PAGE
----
An abstract presented at the American Academy of Pediatrics (AAP) National Conference and Exhibition in Orlando reveals that skin-to-skin contact between mother and infant in the delivery room is associated with an increased likelihood for exclusive breastfeeding.
When combined with a mother's intent to breastfeed, the likelihood was even greater.
In "Early Skin-to-Skin Contact in the Delivery Room Leads to an Increase in Exclusive Breastfeeding during the Newborn Hospital Stay," researchers reviewed electronic medical records of single, late preterm or term healthy births at a New York hospital. Study authors looked for information on whether or not the mother and infant had skin-to-skin contact in the delivery room, as well as maternal age, intention to breastfeed, gestational age, mode of delivery, admission temperature and glucose testing on admission to the newborn nursery. They also noted the number of formula feedings, birth weight, discharge weight and duration of hospital stay.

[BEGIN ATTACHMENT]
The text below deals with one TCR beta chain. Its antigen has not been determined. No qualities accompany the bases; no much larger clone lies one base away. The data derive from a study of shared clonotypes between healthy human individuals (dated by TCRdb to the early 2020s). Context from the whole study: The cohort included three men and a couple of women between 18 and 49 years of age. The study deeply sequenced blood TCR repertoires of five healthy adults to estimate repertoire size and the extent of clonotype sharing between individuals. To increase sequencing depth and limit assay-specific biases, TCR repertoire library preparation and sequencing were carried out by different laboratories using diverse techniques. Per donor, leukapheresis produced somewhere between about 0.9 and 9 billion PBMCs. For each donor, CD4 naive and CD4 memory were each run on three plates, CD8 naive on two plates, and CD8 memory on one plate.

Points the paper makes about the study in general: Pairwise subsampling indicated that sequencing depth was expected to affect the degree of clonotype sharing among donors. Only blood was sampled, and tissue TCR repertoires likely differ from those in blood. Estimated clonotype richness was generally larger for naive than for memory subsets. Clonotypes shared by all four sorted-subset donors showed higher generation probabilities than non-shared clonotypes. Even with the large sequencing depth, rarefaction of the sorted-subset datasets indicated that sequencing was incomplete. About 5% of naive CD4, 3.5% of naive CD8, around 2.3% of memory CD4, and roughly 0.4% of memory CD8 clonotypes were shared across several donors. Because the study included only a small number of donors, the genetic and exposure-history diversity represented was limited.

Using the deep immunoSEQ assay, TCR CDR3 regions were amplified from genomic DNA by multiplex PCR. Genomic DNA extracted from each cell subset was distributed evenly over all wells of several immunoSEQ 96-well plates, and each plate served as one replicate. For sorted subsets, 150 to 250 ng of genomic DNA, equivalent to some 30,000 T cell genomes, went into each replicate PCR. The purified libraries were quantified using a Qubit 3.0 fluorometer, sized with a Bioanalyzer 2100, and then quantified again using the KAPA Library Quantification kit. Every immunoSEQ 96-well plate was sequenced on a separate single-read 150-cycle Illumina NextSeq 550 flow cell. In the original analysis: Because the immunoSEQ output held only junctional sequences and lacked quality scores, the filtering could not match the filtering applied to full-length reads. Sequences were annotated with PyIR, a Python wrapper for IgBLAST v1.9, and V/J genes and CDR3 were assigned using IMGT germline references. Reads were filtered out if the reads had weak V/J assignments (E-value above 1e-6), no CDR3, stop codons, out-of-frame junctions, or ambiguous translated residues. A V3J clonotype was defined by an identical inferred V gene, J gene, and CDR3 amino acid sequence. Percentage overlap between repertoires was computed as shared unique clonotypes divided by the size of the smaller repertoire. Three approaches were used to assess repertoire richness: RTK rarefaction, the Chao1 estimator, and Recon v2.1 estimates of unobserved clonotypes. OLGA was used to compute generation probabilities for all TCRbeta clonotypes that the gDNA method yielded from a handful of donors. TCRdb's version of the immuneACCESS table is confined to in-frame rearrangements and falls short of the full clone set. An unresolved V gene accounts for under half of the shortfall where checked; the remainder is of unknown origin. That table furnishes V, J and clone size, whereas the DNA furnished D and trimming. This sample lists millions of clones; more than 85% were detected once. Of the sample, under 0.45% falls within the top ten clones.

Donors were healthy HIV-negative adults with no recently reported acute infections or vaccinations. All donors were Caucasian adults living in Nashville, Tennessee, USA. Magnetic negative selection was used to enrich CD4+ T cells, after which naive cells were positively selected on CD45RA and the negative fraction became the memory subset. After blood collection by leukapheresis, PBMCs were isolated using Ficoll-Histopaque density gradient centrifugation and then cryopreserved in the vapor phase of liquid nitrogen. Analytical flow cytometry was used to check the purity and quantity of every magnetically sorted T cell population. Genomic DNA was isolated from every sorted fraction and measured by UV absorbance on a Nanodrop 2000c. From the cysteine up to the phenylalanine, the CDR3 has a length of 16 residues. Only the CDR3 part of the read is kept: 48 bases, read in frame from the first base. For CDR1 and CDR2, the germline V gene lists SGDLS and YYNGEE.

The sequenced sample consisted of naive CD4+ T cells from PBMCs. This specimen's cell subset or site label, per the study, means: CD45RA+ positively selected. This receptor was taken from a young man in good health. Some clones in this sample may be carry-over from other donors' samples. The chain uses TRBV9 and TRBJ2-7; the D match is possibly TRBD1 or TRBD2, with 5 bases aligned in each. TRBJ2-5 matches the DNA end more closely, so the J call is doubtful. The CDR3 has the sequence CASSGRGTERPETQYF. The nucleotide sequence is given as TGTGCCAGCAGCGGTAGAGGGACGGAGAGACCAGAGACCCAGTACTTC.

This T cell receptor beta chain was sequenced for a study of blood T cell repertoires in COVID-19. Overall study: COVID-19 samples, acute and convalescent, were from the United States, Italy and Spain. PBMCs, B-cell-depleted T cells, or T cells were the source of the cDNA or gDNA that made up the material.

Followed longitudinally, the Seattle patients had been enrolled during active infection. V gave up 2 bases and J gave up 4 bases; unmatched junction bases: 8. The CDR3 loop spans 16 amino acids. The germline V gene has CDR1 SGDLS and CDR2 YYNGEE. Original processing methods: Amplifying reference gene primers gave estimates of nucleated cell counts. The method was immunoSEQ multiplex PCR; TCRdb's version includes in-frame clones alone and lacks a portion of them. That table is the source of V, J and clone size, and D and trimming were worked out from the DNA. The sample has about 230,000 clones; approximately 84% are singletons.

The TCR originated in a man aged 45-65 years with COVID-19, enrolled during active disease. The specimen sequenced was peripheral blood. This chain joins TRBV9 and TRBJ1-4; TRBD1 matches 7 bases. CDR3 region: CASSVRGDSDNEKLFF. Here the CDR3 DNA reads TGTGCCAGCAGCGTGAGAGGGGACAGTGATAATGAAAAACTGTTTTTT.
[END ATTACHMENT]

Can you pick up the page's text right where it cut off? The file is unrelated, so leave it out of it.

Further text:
"Breastfeeding is one of the easiest things we can do for babies to make sure they're growing up healthy," said study author Darshna Bhatt, DO, MPH. "While skin-to-skin contact is associated positively with exclusive breastfeeding, the statistically significant factor is intention."
This "synergistic effect" between intent and skin-to-skin contact increases the odds that a mother will breastfeed, she said.
"We have to create a more interdisciplinary approach to increasing awareness and intention," Dr. Bhatt said. "When moms declare their intention to breastfeed, there really shouldn't be a reason why they don't have skin-to-skin contact with her new infant in the delivery room."